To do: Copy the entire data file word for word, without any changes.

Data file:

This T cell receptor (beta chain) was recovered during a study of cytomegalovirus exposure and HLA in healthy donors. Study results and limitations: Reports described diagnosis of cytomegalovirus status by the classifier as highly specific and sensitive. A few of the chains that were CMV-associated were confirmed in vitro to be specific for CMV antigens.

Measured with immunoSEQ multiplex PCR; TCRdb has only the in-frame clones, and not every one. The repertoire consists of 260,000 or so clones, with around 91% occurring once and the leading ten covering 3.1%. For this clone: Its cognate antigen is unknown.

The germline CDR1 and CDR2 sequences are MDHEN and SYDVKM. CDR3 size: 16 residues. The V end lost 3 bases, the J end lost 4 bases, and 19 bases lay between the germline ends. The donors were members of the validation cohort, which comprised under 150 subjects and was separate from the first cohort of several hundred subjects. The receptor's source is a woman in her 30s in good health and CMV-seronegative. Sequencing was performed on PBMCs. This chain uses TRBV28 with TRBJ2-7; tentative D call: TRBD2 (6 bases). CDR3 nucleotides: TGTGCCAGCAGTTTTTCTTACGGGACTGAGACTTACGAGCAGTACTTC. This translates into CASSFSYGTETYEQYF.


This T cell receptor (beta chain) was recovered during a study of cytomegalovirus exposure and HLA in healthy donors. Study results and limitations: Reports described diagnosis of cytomegalovirus status by the classifier as highly specific and sensitive. A few of the chains that were CMV-associated were confirmed in vitro to be specific for CMV antigens.

Measured with immunoSEQ multiplex PCR; TCRdb has only the in-frame clones, and not every one. The repertoire consists of 260,000 or so clones, with around 91% occurring once and the leading ten covering 3.1%. For this clone: Its cognate antigen is unknown.

The germline CDR1 and CDR2 sequences are MDHEN and SYDVKM. CDR3 size: 16 residues. The V end lost 3 bases, the J end lost 4 bases, and 19 bases lay between the germline ends. The donors were members of the validation cohort, which comprised under 150 subjects and was separate from the first cohort of several hundred subjects. The receptor's source is a woman in her 30s in good health and CMV-seronegative. Sequencing was performed on PBMCs. This chain uses TRBV28 with TRBJ2-7; tentative D call: TRBD2 (6 bases). CDR3 nucleotides: TGTGCCAGCAGTTTTTCTTACGGGACTGAGACTTACGAGCAGTACTTC. This translates into CASSFSYGTETYEQYF.